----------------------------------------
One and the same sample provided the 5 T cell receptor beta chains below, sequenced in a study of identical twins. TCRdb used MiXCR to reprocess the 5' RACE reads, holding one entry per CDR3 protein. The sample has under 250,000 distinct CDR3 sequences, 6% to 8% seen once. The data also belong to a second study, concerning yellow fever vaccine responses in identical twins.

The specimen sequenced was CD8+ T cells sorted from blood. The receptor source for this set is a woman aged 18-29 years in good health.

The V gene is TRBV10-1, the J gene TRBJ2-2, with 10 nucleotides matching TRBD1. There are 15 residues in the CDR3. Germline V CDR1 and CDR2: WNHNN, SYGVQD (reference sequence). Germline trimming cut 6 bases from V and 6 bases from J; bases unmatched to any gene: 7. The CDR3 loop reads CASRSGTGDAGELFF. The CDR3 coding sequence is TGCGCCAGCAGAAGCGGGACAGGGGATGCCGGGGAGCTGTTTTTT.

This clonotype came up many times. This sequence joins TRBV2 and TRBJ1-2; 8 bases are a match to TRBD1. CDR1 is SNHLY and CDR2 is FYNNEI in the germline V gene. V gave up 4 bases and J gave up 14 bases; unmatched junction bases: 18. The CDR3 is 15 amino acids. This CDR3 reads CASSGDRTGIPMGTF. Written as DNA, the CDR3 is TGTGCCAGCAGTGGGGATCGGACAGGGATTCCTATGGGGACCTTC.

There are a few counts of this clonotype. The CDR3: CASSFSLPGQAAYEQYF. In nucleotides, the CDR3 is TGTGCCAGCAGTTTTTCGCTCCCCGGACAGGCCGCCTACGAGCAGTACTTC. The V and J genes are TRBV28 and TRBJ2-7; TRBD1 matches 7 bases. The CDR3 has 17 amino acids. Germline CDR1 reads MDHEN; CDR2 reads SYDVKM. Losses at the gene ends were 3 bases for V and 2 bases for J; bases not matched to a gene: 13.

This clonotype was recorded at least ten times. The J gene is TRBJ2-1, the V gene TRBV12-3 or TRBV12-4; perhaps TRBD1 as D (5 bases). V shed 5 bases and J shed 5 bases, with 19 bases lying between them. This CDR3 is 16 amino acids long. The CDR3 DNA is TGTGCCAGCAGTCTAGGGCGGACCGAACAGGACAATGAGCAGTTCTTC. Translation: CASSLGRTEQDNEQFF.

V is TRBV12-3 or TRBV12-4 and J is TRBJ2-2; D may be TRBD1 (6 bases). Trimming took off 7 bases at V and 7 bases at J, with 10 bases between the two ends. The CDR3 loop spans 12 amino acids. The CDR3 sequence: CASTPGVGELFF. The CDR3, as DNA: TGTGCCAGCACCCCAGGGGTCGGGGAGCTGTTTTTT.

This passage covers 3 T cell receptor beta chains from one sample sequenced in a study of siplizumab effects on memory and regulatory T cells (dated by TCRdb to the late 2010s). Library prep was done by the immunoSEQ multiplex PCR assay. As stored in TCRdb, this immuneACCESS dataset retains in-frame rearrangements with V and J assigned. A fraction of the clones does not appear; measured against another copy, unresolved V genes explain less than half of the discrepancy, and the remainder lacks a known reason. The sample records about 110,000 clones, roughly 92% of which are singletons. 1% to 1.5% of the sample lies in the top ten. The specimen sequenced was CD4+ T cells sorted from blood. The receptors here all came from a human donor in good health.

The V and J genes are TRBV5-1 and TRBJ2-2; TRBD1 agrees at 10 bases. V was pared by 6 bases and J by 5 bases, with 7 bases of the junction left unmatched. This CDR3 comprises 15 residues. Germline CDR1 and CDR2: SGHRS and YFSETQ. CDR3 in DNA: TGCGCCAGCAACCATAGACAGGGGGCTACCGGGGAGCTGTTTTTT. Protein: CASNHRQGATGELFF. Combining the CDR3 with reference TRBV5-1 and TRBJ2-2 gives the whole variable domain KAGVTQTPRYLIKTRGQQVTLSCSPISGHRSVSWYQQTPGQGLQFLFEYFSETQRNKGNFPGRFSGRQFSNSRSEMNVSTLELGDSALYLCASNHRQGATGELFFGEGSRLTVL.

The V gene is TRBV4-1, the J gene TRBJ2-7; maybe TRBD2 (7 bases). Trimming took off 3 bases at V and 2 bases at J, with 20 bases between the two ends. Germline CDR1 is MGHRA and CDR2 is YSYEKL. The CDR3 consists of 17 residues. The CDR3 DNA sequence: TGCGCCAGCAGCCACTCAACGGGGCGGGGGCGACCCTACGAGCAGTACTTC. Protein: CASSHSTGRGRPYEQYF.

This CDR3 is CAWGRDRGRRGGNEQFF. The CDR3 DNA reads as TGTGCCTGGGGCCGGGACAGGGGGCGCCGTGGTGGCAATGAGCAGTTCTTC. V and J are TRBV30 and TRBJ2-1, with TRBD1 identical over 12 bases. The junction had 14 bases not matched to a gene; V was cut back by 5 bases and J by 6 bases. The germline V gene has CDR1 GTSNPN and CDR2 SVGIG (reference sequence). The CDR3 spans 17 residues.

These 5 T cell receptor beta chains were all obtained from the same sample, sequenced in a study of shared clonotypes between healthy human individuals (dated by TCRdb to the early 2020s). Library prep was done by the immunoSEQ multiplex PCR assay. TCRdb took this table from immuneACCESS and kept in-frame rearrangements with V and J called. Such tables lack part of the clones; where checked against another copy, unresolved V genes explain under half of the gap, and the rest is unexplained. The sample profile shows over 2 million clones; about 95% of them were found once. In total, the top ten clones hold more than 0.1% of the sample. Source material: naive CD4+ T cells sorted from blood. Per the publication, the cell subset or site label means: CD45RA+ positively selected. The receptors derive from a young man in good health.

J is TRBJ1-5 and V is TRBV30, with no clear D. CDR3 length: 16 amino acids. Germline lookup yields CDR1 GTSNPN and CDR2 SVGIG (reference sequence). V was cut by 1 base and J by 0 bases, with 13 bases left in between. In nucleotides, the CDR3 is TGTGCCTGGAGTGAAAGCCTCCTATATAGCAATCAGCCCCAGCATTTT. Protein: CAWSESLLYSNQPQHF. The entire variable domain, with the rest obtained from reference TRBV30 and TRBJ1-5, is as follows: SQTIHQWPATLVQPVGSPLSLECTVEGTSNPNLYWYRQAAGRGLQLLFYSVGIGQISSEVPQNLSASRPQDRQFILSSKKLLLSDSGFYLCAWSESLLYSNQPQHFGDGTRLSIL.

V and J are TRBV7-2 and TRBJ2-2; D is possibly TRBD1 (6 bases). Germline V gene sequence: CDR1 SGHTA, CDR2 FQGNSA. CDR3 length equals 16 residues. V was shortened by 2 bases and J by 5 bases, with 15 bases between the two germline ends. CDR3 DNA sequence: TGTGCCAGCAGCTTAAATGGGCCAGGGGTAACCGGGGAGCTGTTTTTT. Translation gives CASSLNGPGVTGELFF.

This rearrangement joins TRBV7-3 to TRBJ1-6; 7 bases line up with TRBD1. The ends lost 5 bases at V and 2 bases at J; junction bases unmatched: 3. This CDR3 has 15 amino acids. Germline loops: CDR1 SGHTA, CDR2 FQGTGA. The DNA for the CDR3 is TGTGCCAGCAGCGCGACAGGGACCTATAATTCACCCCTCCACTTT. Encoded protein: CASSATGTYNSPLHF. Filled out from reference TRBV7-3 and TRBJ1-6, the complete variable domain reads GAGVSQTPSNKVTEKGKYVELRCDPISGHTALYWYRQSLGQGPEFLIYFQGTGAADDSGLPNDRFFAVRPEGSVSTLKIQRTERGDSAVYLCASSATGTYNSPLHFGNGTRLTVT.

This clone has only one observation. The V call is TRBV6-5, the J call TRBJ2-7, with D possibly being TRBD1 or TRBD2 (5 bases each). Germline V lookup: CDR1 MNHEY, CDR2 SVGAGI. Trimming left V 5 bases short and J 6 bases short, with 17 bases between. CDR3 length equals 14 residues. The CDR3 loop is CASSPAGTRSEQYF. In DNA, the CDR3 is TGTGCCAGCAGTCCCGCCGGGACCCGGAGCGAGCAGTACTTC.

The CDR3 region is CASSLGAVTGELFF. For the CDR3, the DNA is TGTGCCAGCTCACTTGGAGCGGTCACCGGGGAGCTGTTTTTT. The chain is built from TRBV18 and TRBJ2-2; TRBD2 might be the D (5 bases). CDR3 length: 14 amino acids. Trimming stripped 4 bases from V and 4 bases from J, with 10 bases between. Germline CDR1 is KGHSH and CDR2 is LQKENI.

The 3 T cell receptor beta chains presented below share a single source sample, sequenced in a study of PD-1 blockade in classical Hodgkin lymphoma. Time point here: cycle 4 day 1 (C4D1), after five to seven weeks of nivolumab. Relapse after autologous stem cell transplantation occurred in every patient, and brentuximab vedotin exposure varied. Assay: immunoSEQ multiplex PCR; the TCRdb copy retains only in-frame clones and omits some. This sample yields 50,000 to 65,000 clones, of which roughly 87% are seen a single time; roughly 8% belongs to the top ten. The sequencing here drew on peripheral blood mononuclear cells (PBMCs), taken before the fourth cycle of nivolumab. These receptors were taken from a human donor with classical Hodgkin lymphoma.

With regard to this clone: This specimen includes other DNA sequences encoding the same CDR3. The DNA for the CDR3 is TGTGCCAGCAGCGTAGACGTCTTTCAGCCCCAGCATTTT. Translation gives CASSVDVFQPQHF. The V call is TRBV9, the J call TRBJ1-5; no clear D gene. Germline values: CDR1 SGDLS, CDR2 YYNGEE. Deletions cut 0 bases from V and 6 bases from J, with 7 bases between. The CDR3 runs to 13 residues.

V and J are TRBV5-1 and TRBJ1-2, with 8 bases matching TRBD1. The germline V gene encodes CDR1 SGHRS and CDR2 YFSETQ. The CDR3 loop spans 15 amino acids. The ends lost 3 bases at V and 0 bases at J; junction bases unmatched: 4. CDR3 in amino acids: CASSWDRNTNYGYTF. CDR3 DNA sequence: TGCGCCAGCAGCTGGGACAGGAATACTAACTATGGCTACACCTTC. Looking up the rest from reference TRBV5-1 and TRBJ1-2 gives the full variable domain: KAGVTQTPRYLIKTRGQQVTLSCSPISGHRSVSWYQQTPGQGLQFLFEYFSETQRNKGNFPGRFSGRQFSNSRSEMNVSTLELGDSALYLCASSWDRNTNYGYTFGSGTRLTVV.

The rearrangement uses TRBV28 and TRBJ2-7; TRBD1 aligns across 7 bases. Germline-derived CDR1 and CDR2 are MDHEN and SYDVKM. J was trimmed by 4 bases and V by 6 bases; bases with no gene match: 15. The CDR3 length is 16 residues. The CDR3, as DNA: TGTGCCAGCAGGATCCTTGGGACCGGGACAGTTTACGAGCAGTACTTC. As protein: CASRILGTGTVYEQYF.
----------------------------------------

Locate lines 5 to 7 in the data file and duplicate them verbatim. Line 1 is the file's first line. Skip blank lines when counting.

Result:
There are a few counts of this clonotype. The CDR3: CASSFSLPGQAAYEQYF. In nucleotides, the CDR3 is TGTGCCAGCAGTTTTTCGCTCCCCGGACAGGCCGCCTACGAGCAGTACTTC. The V and J genes are TRBV28 and TRBJ2-7; TRBD1 matches 7 bases. The CDR3 has 17 amino acids. Germline CDR1 reads MDHEN; CDR2 reads SYDVKM. Losses at the gene ends were 3 bases for V and 2 bases for J; bases not matched to a gene: 13.

This clonotype was recorded at least ten times. The J gene is TRBJ2-1, the V gene TRBV12-3 or TRBV12-4; perhaps TRBD1 as D (5 bases). V shed 5 bases and J shed 5 bases, with 19 bases lying between them. This CDR3 is 16 amino acids long. The CDR3 DNA is TGTGCCAGCAGTCTAGGGCGGACCGAACAGGACAATGAGCAGTTCTTC. Translation: CASSLGRTEQDNEQFF.

V is TRBV12-3 or TRBV12-4 and J is TRBJ2-2; D may be TRBD1 (6 bases). Trimming took off 7 bases at V and 7 bases at J, with 10 bases between the two ends. The CDR3 loop spans 12 amino acids. The CDR3 sequence: CASTPGVGELFF. The CDR3, as DNA: TGTGCCAGCACCCCAGGGGTCGGGGAGCTGTTTTTT.